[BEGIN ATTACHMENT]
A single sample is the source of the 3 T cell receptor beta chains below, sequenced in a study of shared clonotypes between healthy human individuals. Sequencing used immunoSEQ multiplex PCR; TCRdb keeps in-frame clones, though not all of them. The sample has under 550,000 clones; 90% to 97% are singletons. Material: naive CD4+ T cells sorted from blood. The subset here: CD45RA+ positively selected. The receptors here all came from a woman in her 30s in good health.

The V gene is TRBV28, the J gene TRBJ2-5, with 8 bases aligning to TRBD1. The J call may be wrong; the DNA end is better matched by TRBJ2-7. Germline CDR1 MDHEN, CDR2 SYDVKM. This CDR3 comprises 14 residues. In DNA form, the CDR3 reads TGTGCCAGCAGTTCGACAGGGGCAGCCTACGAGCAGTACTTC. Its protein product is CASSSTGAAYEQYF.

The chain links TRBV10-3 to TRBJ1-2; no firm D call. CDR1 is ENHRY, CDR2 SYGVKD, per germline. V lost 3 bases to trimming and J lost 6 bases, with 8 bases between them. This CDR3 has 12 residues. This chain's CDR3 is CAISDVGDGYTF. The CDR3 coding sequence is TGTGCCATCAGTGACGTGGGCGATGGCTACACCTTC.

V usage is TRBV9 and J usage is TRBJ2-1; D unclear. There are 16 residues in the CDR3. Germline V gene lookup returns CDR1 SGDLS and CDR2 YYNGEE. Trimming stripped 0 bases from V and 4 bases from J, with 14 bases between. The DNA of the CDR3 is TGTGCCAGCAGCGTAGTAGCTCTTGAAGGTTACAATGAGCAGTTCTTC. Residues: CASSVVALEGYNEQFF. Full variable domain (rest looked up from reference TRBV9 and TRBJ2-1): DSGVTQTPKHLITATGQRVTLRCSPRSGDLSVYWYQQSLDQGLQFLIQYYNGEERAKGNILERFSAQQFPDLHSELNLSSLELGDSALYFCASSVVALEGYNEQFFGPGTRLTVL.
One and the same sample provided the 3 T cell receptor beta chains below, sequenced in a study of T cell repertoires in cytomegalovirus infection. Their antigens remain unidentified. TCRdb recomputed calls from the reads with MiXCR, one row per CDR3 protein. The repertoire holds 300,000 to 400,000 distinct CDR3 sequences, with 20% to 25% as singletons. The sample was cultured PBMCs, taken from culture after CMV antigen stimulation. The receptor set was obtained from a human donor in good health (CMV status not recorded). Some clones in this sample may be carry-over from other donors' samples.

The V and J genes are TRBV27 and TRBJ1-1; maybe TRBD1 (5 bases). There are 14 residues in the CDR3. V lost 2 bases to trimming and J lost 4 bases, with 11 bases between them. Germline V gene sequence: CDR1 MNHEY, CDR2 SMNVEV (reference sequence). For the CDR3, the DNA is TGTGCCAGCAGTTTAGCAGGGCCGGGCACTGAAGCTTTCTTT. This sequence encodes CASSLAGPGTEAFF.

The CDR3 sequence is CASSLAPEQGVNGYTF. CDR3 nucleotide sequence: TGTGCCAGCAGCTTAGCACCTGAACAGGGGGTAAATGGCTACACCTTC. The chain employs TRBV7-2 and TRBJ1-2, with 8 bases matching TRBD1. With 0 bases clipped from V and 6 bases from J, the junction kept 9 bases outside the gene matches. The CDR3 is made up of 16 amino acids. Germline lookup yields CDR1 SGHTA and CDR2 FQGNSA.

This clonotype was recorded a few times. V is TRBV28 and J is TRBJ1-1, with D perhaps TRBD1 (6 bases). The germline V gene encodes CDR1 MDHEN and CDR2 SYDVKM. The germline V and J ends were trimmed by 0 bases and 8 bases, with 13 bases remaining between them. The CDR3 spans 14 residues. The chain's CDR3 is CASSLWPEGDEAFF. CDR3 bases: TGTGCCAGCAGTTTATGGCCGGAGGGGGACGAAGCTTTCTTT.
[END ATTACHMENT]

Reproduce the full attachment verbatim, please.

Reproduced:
A single sample is the source of the 3 T cell receptor beta chains below, sequenced in a study of shared clonotypes between healthy human individuals. Sequencing used immunoSEQ multiplex PCR; TCRdb keeps in-frame clones, though not all of them. The sample has under 550,000 clones; 90% to 97% are singletons. Material: naive CD4+ T cells sorted from blood. The subset here: CD45RA+ positively selected. The receptors here all came from a woman in her 30s in good health.

The V gene is TRBV28, the J gene TRBJ2-5, with 8 bases aligning to TRBD1. The J call may be wrong; the DNA end is better matched by TRBJ2-7. Germline CDR1 MDHEN, CDR2 SYDVKM. This CDR3 comprises 14 residues. In DNA form, the CDR3 reads TGTGCCAGCAGTTCGACAGGGGCAGCCTACGAGCAGTACTTC. Its protein product is CASSSTGAAYEQYF.

The chain links TRBV10-3 to TRBJ1-2; no firm D call. CDR1 is ENHRY, CDR2 SYGVKD, per germline. V lost 3 bases to trimming and J lost 6 bases, with 8 bases between them. This CDR3 has 12 residues. This chain's CDR3 is CAISDVGDGYTF. The CDR3 coding sequence is TGTGCCATCAGTGACGTGGGCGATGGCTACACCTTC.

V usage is TRBV9 and J usage is TRBJ2-1; D unclear. There are 16 residues in the CDR3. Germline V gene lookup returns CDR1 SGDLS and CDR2 YYNGEE. Trimming stripped 0 bases from V and 4 bases from J, with 14 bases between. The DNA of the CDR3 is TGTGCCAGCAGCGTAGTAGCTCTTGAAGGTTACAATGAGCAGTTCTTC. Residues: CASSVVALEGYNEQFF. Full variable domain (rest looked up from reference TRBV9 and TRBJ2-1): DSGVTQTPKHLITATGQRVTLRCSPRSGDLSVYWYQQSLDQGLQFLIQYYNGEERAKGNILERFSAQQFPDLHSELNLSSLELGDSALYFCASSVVALEGYNEQFFGPGTRLTVL.
One and the same sample provided the 3 T cell receptor beta chains below, sequenced in a study of T cell repertoires in cytomegalovirus infection. Their antigens remain unidentified. TCRdb recomputed calls from the reads with MiXCR, one row per CDR3 protein. The repertoire holds 300,000 to 400,000 distinct CDR3 sequences, with 20% to 25% as singletons. The sample was cultured PBMCs, taken from culture after CMV antigen stimulation. The receptor set was obtained from a human donor in good health (CMV status not recorded). Some clones in this sample may be carry-over from other donors' samples.

The V and J genes are TRBV27 and TRBJ1-1; maybe TRBD1 (5 bases). There are 14 residues in the CDR3. V lost 2 bases to trimming and J lost 4 bases, with 11 bases between them. Germline V gene sequence: CDR1 MNHEY, CDR2 SMNVEV (reference sequence). For the CDR3, the DNA is TGTGCCAGCAGTTTAGCAGGGCCGGGCACTGAAGCTTTCTTT. This sequence encodes CASSLAGPGTEAFF.

The CDR3 sequence is CASSLAPEQGVNGYTF. CDR3 nucleotide sequence: TGTGCCAGCAGCTTAGCACCTGAACAGGGGGTAAATGGCTACACCTTC. The chain employs TRBV7-2 and TRBJ1-2, with 8 bases matching TRBD1. With 0 bases clipped from V and 6 bases from J, the junction kept 9 bases outside the gene matches. The CDR3 is made up of 16 amino acids. Germline lookup yields CDR1 SGHTA and CDR2 FQGNSA.

This clonotype was recorded a few times. V is TRBV28 and J is TRBJ1-1, with D perhaps TRBD1 (6 bases). The germline V gene encodes CDR1 MDHEN and CDR2 SYDVKM. The germline V and J ends were trimmed by 0 bases and 8 bases, with 13 bases remaining between them. The CDR3 spans 14 residues. The chain's CDR3 is CASSLWPEGDEAFF. CDR3 bases: TGTGCCAGCAGTTTATGGCCGGAGGGGGACGAAGCTTTCTTT.